It’s go­ing to be­come much more pa­tient­fo­cused. What you, the health­care or­ga­ni­za­tion, think of as work I think of as free­dom. The pa­tient is say­ing she wanted to sched­ule her­self, she wanted to do things her­self, and she wanted to be able to elec­tron­i­cally or­der her re­fill and things like that. That’s where it’s go­ing.

MH: Has Epic been in­volved in any of the cy­ber­se­cu­rity breaches?

Faulkner: As a cor­po­rate en­tity, we’re con­stantly be­ing at­tacked. But to the best of my knowl­edge, never suc­cess­fully. We read now and then about our cus­tomers hav­ing been at­tacked, but never, to the best of my knowl­edge, through our soft­ware.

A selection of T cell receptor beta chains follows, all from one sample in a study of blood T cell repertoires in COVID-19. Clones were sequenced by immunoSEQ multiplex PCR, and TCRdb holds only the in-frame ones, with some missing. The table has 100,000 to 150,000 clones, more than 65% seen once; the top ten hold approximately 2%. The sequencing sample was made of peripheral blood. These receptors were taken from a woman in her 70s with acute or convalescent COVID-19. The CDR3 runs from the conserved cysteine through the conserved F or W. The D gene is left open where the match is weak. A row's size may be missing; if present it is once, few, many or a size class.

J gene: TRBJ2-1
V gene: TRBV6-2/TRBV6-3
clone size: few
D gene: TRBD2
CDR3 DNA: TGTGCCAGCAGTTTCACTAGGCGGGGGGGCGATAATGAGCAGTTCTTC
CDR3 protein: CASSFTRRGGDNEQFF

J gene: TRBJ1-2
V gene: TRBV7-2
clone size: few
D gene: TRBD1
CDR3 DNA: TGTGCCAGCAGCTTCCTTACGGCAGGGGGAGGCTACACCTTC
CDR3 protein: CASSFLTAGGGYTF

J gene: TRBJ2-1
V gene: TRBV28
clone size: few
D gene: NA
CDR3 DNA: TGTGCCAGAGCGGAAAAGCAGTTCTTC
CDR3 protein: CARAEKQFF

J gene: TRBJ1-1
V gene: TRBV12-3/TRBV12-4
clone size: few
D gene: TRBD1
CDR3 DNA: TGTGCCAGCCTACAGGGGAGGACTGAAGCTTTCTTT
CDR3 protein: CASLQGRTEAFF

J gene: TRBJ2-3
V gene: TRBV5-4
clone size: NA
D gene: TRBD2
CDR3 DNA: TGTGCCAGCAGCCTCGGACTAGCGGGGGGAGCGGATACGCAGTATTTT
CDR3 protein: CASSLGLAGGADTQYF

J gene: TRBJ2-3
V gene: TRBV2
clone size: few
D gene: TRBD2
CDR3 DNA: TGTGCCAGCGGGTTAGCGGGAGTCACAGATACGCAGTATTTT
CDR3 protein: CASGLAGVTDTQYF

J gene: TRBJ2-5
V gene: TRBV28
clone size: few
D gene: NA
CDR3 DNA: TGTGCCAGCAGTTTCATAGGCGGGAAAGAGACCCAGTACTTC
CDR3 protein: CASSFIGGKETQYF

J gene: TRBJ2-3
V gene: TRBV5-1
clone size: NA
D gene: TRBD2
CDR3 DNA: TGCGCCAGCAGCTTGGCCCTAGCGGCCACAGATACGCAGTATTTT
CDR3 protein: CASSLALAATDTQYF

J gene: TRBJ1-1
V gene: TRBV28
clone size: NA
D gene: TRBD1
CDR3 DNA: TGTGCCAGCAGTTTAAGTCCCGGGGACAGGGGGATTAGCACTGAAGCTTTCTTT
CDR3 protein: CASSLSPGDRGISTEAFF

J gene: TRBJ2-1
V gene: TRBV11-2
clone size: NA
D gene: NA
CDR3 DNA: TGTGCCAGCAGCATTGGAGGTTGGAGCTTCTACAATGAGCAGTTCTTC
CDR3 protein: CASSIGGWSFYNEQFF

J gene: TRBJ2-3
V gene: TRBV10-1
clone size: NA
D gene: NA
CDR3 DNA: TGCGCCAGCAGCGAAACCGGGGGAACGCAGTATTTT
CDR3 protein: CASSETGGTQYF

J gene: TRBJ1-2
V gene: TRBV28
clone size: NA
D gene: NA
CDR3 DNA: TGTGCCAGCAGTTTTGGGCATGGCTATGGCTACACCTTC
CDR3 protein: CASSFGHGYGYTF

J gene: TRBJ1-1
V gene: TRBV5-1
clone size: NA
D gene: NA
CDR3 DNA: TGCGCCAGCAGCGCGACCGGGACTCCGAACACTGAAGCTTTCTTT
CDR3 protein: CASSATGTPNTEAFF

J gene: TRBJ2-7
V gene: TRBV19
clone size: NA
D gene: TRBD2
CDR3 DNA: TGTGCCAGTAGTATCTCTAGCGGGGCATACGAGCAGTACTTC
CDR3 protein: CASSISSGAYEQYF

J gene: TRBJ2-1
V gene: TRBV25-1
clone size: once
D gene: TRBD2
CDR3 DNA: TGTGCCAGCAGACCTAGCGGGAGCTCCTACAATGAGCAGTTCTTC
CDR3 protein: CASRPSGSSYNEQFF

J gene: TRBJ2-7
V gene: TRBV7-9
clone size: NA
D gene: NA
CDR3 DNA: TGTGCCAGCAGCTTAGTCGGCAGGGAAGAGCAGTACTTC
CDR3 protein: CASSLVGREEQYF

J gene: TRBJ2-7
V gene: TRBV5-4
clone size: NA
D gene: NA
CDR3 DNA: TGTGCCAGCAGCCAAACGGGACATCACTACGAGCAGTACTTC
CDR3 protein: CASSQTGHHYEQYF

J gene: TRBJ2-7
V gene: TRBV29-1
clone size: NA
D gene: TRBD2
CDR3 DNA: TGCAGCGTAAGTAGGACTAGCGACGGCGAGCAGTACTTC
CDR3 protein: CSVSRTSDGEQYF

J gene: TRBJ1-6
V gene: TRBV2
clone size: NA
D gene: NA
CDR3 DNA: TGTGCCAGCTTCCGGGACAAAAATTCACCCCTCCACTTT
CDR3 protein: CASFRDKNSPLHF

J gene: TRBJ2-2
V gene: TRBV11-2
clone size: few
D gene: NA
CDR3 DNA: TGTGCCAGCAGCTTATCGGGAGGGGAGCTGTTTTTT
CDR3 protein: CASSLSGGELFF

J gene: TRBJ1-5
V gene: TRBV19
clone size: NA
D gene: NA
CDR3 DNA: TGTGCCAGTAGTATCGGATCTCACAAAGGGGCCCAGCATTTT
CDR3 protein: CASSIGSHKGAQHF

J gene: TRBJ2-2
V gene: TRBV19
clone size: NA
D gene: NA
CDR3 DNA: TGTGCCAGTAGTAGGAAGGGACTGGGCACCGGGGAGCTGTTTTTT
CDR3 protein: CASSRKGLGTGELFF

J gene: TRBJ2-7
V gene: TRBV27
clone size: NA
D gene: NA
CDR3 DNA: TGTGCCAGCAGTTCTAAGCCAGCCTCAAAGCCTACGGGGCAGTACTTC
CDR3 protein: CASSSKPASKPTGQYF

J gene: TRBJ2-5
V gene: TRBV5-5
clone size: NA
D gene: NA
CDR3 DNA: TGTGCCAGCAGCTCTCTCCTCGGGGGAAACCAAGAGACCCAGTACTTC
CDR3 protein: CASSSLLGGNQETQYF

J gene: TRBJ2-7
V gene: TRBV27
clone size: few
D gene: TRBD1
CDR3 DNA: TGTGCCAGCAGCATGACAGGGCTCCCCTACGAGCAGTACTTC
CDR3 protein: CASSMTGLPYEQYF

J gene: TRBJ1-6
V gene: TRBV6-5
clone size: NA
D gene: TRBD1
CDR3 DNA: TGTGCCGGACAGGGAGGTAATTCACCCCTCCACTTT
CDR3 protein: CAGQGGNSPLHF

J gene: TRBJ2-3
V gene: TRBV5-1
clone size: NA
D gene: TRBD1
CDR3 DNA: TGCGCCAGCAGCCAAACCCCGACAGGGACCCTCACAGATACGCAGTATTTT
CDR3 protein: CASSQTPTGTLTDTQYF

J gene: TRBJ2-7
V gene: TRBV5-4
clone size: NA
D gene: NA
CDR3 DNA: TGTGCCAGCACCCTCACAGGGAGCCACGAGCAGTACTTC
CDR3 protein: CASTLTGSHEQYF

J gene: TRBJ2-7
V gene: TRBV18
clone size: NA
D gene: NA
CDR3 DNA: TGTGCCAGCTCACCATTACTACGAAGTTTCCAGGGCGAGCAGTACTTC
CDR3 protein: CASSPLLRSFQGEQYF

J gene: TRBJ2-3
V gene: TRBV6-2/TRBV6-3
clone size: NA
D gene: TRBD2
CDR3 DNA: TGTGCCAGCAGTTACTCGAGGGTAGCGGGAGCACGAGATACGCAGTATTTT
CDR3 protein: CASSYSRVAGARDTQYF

MH: Are you get­ting de­mand from your cus­tomers to do more to help them pro­tect their data?

Faulkner: Sure. We have se­cu­rity meet­ings with them to go over what we’re do­ing, what we rec­om­mend.

I have been told by our cus­tomers that those meet­ings are very valu­able. And we rec­om­mend every­body do this. We hire peo­ple reg­u­larly who try to at­tack us and see if we have any weak ar­eas. We do fake phish­ing among our own staff to see who is go­ing to re­spond. The scary thing is, you al­ways get peo­ple who re­spond. So we put in mul­ti­ple lev­els of au­then­ti­ca­tion so that it makes it harder and harder for that to hap­pen.

MH: What are the prospects for Epic to grow its share of the mar­ket?

Faulkner: It is a more ma­ture mar­ket. We’re still see­ing a lot of turnover as or­ga­ni­za­tions leave their ex­ist­ing ven­dor and come to us.

So, we had a lot of new sales last year. I think the in­ter­est­ing thing is we’re go­ing in more di­rec­tions—work­ing with re­hab com­pa­nies, lab-only com­pa­nies, smaller health­care or­ga­ni­za­tions, and much more over­seas. There is a lot beyond the tra­di­tional or­ga­ni­za­tions.